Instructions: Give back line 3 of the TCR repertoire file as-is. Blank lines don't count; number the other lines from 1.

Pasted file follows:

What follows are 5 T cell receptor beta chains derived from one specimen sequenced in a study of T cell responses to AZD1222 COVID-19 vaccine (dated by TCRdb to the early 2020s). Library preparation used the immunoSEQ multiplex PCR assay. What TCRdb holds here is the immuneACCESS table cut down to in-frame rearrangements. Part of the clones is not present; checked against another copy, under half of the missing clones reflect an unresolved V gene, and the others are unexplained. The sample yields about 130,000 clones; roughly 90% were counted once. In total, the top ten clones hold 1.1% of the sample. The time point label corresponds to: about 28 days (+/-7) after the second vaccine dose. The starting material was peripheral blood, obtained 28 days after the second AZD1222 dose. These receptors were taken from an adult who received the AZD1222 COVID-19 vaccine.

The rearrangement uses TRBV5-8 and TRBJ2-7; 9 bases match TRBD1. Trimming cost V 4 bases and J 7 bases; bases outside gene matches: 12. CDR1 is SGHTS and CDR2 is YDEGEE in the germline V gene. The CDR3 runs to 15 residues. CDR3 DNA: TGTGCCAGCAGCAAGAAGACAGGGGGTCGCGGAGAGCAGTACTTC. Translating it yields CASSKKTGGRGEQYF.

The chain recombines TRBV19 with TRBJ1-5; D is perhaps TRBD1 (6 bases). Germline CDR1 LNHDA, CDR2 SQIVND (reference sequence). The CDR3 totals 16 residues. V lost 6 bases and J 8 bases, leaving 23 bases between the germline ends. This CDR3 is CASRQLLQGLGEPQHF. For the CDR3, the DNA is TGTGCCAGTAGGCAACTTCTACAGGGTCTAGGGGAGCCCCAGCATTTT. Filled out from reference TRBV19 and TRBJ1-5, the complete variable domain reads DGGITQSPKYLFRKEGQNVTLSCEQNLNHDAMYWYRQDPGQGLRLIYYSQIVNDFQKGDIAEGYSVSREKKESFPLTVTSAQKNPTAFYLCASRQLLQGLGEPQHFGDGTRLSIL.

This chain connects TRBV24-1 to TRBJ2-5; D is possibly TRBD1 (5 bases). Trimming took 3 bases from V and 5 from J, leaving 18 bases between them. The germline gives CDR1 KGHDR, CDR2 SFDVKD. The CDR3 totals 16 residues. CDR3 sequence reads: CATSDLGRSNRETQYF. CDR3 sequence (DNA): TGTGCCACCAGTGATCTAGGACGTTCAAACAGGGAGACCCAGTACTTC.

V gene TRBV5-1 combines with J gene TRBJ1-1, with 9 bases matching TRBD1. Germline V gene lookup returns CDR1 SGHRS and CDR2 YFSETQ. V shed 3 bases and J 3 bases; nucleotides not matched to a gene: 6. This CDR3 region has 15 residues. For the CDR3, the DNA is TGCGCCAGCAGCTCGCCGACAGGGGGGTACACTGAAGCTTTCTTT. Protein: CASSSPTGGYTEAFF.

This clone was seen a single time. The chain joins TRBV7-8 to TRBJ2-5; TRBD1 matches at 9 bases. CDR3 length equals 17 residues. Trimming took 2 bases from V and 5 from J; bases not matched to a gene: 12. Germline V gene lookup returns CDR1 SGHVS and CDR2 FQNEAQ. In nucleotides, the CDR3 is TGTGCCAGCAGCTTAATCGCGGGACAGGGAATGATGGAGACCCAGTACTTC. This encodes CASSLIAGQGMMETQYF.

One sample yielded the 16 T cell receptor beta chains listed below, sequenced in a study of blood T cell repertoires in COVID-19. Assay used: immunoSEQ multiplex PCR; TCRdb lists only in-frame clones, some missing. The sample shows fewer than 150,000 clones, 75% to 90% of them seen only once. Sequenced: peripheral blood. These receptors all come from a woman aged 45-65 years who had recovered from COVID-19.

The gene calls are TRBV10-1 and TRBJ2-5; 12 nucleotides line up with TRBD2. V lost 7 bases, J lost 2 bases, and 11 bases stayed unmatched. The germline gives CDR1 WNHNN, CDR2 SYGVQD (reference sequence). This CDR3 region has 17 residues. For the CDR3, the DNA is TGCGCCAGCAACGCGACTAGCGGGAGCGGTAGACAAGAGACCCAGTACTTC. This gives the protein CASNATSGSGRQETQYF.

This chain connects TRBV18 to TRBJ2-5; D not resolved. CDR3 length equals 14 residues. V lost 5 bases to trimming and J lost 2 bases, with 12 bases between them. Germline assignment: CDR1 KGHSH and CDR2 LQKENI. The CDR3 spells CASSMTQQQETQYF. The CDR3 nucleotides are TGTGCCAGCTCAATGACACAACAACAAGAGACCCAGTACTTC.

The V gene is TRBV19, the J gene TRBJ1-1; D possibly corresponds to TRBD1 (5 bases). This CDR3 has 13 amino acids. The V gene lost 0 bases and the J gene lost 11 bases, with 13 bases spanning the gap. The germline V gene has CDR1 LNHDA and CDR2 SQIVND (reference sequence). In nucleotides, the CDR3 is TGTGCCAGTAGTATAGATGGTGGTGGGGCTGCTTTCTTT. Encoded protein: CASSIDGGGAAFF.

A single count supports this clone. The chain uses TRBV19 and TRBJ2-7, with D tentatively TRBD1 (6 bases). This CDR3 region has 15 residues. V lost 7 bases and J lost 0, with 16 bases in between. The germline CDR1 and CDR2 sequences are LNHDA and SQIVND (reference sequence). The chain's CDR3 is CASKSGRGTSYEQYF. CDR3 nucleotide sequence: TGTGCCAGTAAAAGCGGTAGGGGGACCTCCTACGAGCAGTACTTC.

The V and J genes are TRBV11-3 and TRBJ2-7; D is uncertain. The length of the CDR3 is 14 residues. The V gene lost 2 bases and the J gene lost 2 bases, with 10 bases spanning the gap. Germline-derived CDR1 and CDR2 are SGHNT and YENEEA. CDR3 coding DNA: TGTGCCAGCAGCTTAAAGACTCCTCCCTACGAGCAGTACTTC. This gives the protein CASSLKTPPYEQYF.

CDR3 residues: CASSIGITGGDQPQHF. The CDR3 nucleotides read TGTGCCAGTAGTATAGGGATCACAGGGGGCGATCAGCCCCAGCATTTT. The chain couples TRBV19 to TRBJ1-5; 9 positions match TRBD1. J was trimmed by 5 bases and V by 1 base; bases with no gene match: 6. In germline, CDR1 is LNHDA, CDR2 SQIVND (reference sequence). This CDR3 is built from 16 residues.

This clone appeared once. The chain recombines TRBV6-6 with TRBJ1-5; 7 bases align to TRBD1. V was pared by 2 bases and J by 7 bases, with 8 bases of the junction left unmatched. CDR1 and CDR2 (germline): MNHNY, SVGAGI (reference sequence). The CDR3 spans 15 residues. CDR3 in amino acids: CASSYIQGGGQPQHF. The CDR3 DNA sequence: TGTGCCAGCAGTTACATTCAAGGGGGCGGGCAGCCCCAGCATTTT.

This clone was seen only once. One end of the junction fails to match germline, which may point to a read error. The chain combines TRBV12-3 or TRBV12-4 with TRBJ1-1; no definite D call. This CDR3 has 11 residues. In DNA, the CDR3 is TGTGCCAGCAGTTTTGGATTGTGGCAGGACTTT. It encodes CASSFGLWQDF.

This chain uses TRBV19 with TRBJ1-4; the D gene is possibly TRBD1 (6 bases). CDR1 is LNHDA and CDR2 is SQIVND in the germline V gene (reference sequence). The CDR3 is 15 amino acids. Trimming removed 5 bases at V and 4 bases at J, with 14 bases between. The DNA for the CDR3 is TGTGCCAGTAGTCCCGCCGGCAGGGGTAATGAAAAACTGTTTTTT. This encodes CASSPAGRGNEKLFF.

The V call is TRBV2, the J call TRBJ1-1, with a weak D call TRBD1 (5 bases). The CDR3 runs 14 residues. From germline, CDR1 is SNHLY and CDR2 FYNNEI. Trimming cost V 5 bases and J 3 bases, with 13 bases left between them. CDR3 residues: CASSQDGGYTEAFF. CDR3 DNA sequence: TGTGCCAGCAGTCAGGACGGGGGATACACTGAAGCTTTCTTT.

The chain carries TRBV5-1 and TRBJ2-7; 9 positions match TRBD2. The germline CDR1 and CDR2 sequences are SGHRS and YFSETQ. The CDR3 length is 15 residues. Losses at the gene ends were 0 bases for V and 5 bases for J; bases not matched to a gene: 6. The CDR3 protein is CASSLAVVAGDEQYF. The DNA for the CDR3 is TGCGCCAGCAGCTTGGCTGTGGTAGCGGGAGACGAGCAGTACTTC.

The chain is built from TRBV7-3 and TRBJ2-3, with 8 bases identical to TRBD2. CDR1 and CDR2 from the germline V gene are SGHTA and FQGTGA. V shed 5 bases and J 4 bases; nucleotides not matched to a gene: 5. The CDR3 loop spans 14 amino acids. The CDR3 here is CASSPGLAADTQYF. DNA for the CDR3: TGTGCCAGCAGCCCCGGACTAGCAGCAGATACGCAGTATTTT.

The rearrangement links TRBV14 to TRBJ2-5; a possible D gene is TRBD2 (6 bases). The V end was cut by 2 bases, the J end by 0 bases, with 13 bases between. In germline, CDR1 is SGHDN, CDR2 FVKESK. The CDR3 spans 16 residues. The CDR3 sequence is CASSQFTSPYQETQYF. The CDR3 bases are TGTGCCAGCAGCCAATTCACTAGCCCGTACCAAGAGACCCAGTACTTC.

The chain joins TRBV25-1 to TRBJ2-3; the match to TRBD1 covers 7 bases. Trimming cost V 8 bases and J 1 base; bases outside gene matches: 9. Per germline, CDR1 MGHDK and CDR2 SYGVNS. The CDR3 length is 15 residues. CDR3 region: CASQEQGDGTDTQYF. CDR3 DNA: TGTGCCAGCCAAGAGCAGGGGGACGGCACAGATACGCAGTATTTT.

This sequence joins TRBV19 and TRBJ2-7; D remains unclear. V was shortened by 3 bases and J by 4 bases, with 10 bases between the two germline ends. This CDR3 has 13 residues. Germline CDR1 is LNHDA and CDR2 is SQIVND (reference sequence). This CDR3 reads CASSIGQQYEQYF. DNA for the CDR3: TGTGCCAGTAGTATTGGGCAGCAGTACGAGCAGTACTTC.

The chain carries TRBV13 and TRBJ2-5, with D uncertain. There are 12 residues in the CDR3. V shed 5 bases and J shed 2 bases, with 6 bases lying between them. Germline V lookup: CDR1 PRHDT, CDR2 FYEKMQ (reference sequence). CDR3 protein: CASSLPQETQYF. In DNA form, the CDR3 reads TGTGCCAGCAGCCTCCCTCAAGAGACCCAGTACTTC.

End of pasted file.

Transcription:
The chain recombines TRBV19 with TRBJ1-5; D is perhaps TRBD1 (6 bases). Germline CDR1 LNHDA, CDR2 SQIVND (reference sequence). The CDR3 totals 16 residues. V lost 6 bases and J 8 bases, leaving 23 bases between the germline ends. This CDR3 is CASRQLLQGLGEPQHF. For the CDR3, the DNA is TGTGCCAGTAGGCAACTTCTACAGGGTCTAGGGGAGCCCCAGCATTTT. Filled out from reference TRBV19 and TRBJ1-5, the complete variable domain reads DGGITQSPKYLFRKEGQNVTLSCEQNLNHDAMYWYRQDPGQGLRLIYYSQIVNDFQKGDIAEGYSVSREKKESFPLTVTSAQKNPTAFYLCASRQLLQGLGEPQHFGDGTRLSIL.